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British Airways - Global Operations

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British Airways (BA), a flagship carrier airline in the UK, was created in 1974 and is headquartered in Waterside. It was privatized in February 1987 and is the largest airline in the UK based on fleet size, international destinations and international flights. BA's - British Airways World Cargo subsidiary is the world's twelfth largest cargo airline in terms of total freight tonne-kilometers flown. However, the company reported its biggest annual loss of £531m in FY2011 due to lower passenger numbers, higher costs and the impact of strike action.

British Airway's Product and Pricing Strategies

The company's core brand philosophy has been 'Quality Flights for All Classes'. Unlike its major competitor Virgin Atlantic that has ventured into radio stations, cola, insurance and financial products, BA have chosen to concentrate on the flight industry. The company flies to 95 of the busiest airports in European cities, 58 destinations around the world and provides a range of augmented services to its passengers to serve their varied needs. These include separate lounges for executive class fliers, different on-board menu and wines for the business class, two in-flight magazines, four radio channels, free food and drinks on the flight and more. The company's pricing policy allows the customer to choose the extras which they prefer to be included in their tickets the company is providing.

Market Trends and Competition

The global aviation industry has been through turbulent times in the recent past. On the one hand, fall in traffic, soaring fuel prices and beefing-up of security procedures in the face of global terrorism have led to higher operating costs and lower profit margins. On the other side, air travelers are not only looking for high-quality services and on-time arrival, but also low fares. And, perhaps the most significant development of these all, that has considerably changed the way the global airline industry operates, has been the rise in the number of low-cost carriers. Traditional carriers have had to try and achieve low cost and product differentiation simultaneously, a strategy that is a sure recipe for disaster. These trends have forced big airlines across the board to consolidate their businesses.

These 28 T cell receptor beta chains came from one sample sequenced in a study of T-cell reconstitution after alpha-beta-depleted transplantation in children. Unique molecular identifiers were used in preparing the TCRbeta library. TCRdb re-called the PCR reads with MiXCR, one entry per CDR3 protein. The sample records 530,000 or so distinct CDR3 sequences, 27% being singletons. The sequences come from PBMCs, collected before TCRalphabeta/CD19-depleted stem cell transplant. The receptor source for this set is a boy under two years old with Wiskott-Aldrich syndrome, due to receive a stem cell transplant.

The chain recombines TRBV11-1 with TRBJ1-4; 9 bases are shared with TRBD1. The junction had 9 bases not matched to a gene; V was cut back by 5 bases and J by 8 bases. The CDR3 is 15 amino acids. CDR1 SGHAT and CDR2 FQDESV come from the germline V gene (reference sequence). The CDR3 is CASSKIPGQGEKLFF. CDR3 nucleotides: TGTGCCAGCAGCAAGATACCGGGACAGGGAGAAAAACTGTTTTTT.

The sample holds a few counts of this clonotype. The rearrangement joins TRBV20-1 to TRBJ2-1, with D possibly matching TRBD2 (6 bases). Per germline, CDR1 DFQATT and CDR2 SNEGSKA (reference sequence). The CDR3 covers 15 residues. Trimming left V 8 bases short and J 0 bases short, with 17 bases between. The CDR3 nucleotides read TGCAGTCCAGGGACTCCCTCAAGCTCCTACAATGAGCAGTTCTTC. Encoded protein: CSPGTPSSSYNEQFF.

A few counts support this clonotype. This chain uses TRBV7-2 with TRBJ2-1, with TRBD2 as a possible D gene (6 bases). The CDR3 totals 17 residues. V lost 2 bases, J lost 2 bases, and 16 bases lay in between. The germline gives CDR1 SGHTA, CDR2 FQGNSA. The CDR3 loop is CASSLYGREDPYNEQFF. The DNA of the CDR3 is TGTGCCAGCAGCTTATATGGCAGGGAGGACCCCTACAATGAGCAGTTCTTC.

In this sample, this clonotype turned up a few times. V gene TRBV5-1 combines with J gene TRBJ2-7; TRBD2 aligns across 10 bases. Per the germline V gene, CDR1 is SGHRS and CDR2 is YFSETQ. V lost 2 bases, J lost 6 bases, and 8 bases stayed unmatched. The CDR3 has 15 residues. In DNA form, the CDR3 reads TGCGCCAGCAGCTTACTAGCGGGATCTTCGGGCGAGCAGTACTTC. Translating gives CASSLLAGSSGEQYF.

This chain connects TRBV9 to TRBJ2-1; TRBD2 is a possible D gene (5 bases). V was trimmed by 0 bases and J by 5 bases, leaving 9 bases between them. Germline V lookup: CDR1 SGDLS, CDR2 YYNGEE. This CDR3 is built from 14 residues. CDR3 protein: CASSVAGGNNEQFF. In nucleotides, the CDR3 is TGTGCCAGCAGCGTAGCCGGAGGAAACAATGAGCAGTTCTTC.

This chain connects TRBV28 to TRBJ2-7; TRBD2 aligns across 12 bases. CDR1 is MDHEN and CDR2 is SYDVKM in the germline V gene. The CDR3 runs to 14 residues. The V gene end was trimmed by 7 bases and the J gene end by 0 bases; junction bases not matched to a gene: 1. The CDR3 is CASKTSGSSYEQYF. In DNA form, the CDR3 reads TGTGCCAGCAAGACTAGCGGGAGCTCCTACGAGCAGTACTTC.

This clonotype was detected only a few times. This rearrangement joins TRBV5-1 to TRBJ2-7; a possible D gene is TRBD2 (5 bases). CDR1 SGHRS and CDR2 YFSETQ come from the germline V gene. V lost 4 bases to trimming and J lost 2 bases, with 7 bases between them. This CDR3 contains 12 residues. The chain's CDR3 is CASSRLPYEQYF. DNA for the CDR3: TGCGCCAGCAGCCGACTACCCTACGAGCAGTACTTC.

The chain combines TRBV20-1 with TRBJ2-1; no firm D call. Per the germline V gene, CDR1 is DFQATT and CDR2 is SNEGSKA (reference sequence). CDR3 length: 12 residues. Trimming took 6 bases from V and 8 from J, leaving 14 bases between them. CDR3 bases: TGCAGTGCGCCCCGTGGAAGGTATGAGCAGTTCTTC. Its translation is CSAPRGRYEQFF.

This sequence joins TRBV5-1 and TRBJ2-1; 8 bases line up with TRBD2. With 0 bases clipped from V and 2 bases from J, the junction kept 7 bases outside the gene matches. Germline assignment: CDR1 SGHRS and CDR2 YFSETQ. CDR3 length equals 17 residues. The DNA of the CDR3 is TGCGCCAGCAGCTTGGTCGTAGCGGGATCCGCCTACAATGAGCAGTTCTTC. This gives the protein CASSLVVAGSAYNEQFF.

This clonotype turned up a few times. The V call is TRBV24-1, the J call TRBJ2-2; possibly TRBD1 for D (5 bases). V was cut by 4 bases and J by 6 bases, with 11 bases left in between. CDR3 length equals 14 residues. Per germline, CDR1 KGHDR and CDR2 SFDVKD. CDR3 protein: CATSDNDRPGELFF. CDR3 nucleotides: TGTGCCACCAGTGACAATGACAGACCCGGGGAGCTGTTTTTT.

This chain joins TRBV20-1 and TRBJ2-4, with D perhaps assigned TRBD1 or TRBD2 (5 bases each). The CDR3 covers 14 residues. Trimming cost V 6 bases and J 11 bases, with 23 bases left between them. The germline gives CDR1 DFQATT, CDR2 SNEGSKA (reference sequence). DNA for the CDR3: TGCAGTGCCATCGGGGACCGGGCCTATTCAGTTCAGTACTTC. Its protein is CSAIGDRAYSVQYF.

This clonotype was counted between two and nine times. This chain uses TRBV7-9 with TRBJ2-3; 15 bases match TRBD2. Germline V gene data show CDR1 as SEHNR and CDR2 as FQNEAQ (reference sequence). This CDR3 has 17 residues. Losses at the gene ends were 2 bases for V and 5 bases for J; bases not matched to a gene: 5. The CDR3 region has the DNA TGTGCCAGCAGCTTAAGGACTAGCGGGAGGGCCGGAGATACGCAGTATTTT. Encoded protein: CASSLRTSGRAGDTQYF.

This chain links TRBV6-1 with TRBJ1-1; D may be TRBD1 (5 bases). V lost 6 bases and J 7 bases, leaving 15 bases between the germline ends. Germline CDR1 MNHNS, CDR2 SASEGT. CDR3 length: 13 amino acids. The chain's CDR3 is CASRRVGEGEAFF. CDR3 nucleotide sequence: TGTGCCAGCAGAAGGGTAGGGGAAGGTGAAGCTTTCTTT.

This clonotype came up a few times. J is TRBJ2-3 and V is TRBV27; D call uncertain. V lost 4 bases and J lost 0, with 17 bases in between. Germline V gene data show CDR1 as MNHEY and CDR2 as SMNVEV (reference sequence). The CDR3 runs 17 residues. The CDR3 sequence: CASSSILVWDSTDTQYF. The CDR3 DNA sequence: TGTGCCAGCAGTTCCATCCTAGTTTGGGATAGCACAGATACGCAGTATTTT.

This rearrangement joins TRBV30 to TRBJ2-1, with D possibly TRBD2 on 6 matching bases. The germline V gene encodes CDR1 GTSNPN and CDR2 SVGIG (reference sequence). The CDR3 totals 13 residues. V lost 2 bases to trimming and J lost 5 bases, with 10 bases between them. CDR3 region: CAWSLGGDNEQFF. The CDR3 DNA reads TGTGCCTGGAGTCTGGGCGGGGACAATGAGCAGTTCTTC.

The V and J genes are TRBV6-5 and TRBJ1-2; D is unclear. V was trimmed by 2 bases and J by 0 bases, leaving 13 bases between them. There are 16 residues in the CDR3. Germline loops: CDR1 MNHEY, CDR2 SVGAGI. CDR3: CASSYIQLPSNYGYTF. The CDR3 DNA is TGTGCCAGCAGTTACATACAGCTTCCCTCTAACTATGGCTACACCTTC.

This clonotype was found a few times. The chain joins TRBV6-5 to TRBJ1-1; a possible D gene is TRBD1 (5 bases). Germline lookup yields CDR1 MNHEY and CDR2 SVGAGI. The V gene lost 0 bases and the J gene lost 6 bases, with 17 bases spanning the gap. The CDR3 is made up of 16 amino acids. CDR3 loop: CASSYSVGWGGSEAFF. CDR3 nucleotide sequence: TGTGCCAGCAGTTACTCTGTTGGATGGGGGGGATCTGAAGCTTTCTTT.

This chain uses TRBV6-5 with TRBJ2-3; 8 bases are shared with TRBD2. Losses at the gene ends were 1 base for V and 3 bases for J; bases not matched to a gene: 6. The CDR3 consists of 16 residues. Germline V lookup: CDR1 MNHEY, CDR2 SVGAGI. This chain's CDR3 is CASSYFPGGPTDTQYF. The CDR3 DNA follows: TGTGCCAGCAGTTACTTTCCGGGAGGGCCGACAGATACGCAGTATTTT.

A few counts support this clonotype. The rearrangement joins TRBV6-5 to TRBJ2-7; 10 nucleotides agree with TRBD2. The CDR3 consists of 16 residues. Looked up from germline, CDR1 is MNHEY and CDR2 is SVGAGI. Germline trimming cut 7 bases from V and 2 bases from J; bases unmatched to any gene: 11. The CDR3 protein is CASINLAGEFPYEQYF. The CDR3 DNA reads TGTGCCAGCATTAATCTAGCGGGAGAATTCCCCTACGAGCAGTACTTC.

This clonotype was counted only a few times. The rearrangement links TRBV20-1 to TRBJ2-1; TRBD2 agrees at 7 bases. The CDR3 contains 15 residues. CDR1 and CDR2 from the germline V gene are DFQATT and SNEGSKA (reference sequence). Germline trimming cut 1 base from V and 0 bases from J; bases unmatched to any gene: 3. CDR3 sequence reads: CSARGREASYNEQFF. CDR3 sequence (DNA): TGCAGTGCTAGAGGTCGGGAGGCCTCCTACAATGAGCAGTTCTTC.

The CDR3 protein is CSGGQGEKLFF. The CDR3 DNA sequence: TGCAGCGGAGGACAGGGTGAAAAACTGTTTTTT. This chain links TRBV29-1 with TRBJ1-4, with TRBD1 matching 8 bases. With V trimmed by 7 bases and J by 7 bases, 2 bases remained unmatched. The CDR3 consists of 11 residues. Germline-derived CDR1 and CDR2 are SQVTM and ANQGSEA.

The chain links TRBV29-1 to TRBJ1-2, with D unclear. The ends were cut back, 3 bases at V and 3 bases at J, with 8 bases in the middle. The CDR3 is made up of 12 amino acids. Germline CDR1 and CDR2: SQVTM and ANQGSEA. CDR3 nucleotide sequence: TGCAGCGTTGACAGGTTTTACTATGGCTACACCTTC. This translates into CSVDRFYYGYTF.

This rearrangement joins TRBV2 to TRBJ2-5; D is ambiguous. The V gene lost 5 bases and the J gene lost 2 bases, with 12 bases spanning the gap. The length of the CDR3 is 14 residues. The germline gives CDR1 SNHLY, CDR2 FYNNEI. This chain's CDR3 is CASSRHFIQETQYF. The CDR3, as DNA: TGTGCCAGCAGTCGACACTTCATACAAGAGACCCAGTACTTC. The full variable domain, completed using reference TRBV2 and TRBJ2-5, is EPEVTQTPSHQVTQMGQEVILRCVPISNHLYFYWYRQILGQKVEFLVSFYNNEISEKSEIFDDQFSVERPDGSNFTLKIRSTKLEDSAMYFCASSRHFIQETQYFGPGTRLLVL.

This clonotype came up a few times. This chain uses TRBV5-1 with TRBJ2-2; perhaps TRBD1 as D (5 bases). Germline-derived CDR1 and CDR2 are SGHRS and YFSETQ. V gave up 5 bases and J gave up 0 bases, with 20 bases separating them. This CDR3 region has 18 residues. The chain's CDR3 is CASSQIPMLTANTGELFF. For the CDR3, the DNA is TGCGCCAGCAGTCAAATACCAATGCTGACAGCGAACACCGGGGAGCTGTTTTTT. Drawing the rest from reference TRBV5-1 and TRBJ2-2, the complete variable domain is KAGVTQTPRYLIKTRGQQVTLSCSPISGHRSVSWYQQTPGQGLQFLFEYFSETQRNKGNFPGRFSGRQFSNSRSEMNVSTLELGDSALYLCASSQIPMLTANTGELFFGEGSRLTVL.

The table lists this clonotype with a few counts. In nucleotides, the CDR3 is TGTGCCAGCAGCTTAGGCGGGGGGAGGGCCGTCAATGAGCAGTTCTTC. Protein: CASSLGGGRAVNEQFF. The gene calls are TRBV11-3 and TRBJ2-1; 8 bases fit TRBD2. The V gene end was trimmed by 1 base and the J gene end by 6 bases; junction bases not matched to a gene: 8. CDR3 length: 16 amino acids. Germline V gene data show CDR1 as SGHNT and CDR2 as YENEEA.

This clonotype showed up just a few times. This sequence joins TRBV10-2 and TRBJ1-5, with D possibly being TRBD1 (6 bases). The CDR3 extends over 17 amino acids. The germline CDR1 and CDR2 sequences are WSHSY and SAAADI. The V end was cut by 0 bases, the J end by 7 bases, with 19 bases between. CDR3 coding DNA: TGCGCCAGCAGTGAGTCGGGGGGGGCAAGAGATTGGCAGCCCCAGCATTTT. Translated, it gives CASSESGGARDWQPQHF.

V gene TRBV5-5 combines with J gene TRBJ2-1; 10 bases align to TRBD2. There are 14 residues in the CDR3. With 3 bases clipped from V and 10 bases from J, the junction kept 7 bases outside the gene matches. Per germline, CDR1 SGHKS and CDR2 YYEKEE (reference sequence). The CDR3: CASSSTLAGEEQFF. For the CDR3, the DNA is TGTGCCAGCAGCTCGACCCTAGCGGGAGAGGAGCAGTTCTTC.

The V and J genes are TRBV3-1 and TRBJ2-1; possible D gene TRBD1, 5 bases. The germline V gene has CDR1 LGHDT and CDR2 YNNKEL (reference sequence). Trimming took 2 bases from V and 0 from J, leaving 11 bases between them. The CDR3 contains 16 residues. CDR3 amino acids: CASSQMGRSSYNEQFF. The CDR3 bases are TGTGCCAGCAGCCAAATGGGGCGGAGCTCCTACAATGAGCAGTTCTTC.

Changes and Innovations

With an increase in competition, BA has changed its pricing objectives from maximizing profits to market share maximization. In keeping with the global trend of consolidation, the company has ventured into agreements and mergers with various airlines like the Spanish Iberia, UK based ICRR that manages 'Eurostar' and 'Flybe' another UK based regional airline.
The company has also launched a low-cost carrier called OpenSkies, a unique concept as it offers the perks of a traditional carrier and does business outside its parents home based while operating at lower costs.

Future Trends

The airline industry is an intensely competitive market and despite the recent recession it remains a large and growing industry. According to a research agency, the global aviation industry is expected to grow at a CAGR of 5.6% during 2004-2024. While the conventional matured airline markets will see a cumulative drop in their market share from 61% in 2005 to 52% in 2025, the emerging markets such as China, India and Middle East possess great potential for this sector.
The question is, while the industry as a whole is looking up, will British Airways be successful in completing its controversial cost-cutting measures that have been a major source of strikes and losses to the company and be able to strengthen its footprint in the global aviation industry?

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